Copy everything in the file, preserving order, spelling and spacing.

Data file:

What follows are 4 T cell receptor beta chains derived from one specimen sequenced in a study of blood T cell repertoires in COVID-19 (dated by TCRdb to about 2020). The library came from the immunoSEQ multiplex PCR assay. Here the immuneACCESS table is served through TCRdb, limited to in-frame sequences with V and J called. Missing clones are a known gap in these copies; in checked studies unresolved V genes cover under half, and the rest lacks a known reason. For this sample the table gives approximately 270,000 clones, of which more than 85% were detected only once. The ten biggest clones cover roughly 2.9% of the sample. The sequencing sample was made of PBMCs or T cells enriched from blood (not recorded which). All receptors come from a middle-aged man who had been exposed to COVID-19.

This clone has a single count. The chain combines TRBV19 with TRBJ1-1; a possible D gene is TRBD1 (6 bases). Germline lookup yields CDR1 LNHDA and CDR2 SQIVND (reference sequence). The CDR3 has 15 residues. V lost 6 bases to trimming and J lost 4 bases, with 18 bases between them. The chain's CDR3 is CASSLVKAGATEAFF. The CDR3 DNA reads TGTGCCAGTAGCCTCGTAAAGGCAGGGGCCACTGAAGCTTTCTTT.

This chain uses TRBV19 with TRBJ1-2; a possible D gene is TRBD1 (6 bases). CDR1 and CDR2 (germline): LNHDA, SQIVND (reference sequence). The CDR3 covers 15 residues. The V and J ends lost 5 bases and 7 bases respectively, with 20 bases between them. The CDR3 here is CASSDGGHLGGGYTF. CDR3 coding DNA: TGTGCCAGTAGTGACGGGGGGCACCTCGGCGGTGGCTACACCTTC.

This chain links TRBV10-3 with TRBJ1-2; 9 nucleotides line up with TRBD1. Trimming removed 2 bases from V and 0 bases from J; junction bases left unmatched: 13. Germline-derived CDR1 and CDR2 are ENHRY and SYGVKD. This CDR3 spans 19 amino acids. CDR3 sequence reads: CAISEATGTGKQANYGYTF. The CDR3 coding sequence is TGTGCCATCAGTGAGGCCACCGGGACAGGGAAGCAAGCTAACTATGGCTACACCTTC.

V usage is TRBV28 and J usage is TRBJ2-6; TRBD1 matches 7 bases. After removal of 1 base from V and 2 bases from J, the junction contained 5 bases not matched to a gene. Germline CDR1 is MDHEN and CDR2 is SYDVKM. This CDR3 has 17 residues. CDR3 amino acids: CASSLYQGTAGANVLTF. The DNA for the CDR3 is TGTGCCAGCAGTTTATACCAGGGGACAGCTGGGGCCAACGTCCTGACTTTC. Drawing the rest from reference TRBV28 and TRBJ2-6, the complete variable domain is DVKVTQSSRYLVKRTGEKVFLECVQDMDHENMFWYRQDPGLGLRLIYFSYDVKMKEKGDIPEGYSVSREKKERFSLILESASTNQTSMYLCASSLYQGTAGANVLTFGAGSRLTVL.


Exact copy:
What follows are 4 T cell receptor beta chains derived from one specimen sequenced in a study of blood T cell repertoires in COVID-19 (dated by TCRdb to about 2020). The library came from the immunoSEQ multiplex PCR assay. Here the immuneACCESS table is served through TCRdb, limited to in-frame sequences with V and J called. Missing clones are a known gap in these copies; in checked studies unresolved V genes cover under half, and the rest lacks a known reason. For this sample the table gives approximately 270,000 clones, of which more than 85% were detected only once. The ten biggest clones cover roughly 2.9% of the sample. The sequencing sample was made of PBMCs or T cells enriched from blood (not recorded which). All receptors come from a middle-aged man who had been exposed to COVID-19.

This clone has a single count. The chain combines TRBV19 with TRBJ1-1; a possible D gene is TRBD1 (6 bases). Germline lookup yields CDR1 LNHDA and CDR2 SQIVND (reference sequence). The CDR3 has 15 residues. V lost 6 bases to trimming and J lost 4 bases, with 18 bases between them. The chain's CDR3 is CASSLVKAGATEAFF. The CDR3 DNA reads TGTGCCAGTAGCCTCGTAAAGGCAGGGGCCACTGAAGCTTTCTTT.

This chain uses TRBV19 with TRBJ1-2; a possible D gene is TRBD1 (6 bases). CDR1 and CDR2 (germline): LNHDA, SQIVND (reference sequence). The CDR3 covers 15 residues. The V and J ends lost 5 bases and 7 bases respectively, with 20 bases between them. The CDR3 here is CASSDGGHLGGGYTF. CDR3 coding DNA: TGTGCCAGTAGTGACGGGGGGCACCTCGGCGGTGGCTACACCTTC.

This chain links TRBV10-3 with TRBJ1-2; 9 nucleotides line up with TRBD1. Trimming removed 2 bases from V and 0 bases from J; junction bases left unmatched: 13. Germline-derived CDR1 and CDR2 are ENHRY and SYGVKD. This CDR3 spans 19 amino acids. CDR3 sequence reads: CAISEATGTGKQANYGYTF. The CDR3 coding sequence is TGTGCCATCAGTGAGGCCACCGGGACAGGGAAGCAAGCTAACTATGGCTACACCTTC.

V usage is TRBV28 and J usage is TRBJ2-6; TRBD1 matches 7 bases. After removal of 1 base from V and 2 bases from J, the junction contained 5 bases not matched to a gene. Germline CDR1 is MDHEN and CDR2 is SYDVKM. This CDR3 has 17 residues. CDR3 amino acids: CASSLYQGTAGANVLTF. The DNA for the CDR3 is TGTGCCAGCAGTTTATACCAGGGGACAGCTGGGGCCAACGTCCTGACTTTC. Drawing the rest from reference TRBV28 and TRBJ2-6, the complete variable domain is DVKVTQSSRYLVKRTGEKVFLECVQDMDHENMFWYRQDPGLGLRLIYFSYDVKMKEKGDIPEGYSVSREKKERFSLILESASTNQTSMYLCASSLYQGTAGANVLTFGAGSRLTVL.